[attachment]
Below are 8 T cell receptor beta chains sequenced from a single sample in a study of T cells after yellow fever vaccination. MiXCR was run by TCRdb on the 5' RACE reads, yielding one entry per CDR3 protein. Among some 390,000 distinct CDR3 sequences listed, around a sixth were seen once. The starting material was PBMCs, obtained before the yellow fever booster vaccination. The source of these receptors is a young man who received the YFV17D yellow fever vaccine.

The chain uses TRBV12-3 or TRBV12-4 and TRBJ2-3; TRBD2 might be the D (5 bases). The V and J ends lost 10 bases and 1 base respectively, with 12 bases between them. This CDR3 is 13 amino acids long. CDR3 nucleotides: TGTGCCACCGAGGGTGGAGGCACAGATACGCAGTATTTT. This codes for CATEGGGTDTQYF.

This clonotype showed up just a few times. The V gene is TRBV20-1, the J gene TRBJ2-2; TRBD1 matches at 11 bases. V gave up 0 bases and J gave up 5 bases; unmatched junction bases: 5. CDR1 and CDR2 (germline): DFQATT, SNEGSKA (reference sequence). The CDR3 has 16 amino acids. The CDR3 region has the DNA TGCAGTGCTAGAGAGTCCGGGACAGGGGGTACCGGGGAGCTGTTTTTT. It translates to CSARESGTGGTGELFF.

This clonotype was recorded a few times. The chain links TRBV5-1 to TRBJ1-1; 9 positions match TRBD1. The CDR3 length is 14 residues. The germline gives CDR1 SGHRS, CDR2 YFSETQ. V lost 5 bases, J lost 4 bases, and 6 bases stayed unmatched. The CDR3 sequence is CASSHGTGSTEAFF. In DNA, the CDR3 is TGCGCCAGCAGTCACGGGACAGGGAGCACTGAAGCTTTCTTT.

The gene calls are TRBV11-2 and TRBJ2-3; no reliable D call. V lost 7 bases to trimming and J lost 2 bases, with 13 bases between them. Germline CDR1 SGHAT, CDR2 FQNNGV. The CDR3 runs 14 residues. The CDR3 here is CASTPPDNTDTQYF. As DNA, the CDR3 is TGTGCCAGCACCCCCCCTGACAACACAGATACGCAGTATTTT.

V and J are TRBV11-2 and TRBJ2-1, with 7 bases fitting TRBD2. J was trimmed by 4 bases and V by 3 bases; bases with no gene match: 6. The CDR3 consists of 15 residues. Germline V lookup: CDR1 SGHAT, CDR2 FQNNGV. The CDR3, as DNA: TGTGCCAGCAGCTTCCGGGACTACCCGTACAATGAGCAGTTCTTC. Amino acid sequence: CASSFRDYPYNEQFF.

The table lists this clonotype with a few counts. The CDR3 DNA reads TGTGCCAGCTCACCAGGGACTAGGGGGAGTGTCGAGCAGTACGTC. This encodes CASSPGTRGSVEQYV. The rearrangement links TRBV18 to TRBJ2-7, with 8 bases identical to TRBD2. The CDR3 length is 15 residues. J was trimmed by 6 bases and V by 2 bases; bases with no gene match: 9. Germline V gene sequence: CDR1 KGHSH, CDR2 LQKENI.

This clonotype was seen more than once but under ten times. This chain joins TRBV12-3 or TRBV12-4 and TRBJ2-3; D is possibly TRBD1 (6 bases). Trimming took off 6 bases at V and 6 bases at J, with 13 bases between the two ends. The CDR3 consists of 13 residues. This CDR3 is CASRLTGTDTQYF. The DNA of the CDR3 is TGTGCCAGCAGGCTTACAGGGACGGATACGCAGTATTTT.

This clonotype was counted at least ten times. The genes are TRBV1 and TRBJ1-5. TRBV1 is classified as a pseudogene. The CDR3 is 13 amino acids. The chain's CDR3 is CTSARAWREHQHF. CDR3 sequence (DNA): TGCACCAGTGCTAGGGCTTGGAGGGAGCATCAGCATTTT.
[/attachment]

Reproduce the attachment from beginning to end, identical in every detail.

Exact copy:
Below are 8 T cell receptor beta chains sequenced from a single sample in a study of T cells after yellow fever vaccination. MiXCR was run by TCRdb on the 5' RACE reads, yielding one entry per CDR3 protein. Among some 390,000 distinct CDR3 sequences listed, around a sixth were seen once. The starting material was PBMCs, obtained before the yellow fever booster vaccination. The source of these receptors is a young man who received the YFV17D yellow fever vaccine.

The chain uses TRBV12-3 or TRBV12-4 and TRBJ2-3; TRBD2 might be the D (5 bases). The V and J ends lost 10 bases and 1 base respectively, with 12 bases between them. This CDR3 is 13 amino acids long. CDR3 nucleotides: TGTGCCACCGAGGGTGGAGGCACAGATACGCAGTATTTT. This codes for CATEGGGTDTQYF.

This clonotype showed up just a few times. The V gene is TRBV20-1, the J gene TRBJ2-2; TRBD1 matches at 11 bases. V gave up 0 bases and J gave up 5 bases; unmatched junction bases: 5. CDR1 and CDR2 (germline): DFQATT, SNEGSKA (reference sequence). The CDR3 has 16 amino acids. The CDR3 region has the DNA TGCAGTGCTAGAGAGTCCGGGACAGGGGGTACCGGGGAGCTGTTTTTT. It translates to CSARESGTGGTGELFF.

This clonotype was recorded a few times. The chain links TRBV5-1 to TRBJ1-1; 9 positions match TRBD1. The CDR3 length is 14 residues. The germline gives CDR1 SGHRS, CDR2 YFSETQ. V lost 5 bases, J lost 4 bases, and 6 bases stayed unmatched. The CDR3 sequence is CASSHGTGSTEAFF. In DNA, the CDR3 is TGCGCCAGCAGTCACGGGACAGGGAGCACTGAAGCTTTCTTT.

The gene calls are TRBV11-2 and TRBJ2-3; no reliable D call. V lost 7 bases to trimming and J lost 2 bases, with 13 bases between them. Germline CDR1 SGHAT, CDR2 FQNNGV. The CDR3 runs 14 residues. The CDR3 here is CASTPPDNTDTQYF. As DNA, the CDR3 is TGTGCCAGCACCCCCCCTGACAACACAGATACGCAGTATTTT.

V and J are TRBV11-2 and TRBJ2-1, with 7 bases fitting TRBD2. J was trimmed by 4 bases and V by 3 bases; bases with no gene match: 6. The CDR3 consists of 15 residues. Germline V lookup: CDR1 SGHAT, CDR2 FQNNGV. The CDR3, as DNA: TGTGCCAGCAGCTTCCGGGACTACCCGTACAATGAGCAGTTCTTC. Amino acid sequence: CASSFRDYPYNEQFF.

The table lists this clonotype with a few counts. The CDR3 DNA reads TGTGCCAGCTCACCAGGGACTAGGGGGAGTGTCGAGCAGTACGTC. This encodes CASSPGTRGSVEQYV. The rearrangement links TRBV18 to TRBJ2-7, with 8 bases identical to TRBD2. The CDR3 length is 15 residues. J was trimmed by 6 bases and V by 2 bases; bases with no gene match: 9. Germline V gene sequence: CDR1 KGHSH, CDR2 LQKENI.

This clonotype was seen more than once but under ten times. This chain joins TRBV12-3 or TRBV12-4 and TRBJ2-3; D is possibly TRBD1 (6 bases). Trimming took off 6 bases at V and 6 bases at J, with 13 bases between the two ends. The CDR3 consists of 13 residues. This CDR3 is CASRLTGTDTQYF. The DNA of the CDR3 is TGTGCCAGCAGGCTTACAGGGACGGATACGCAGTATTTT.

This clonotype was counted at least ten times. The genes are TRBV1 and TRBJ1-5. TRBV1 is classified as a pseudogene. The CDR3 is 13 amino acids. The chain's CDR3 is CTSARAWREHQHF. CDR3 sequence (DNA): TGCACCAGTGCTAGGGCTTGGAGGGAGCATCAGCATTTT.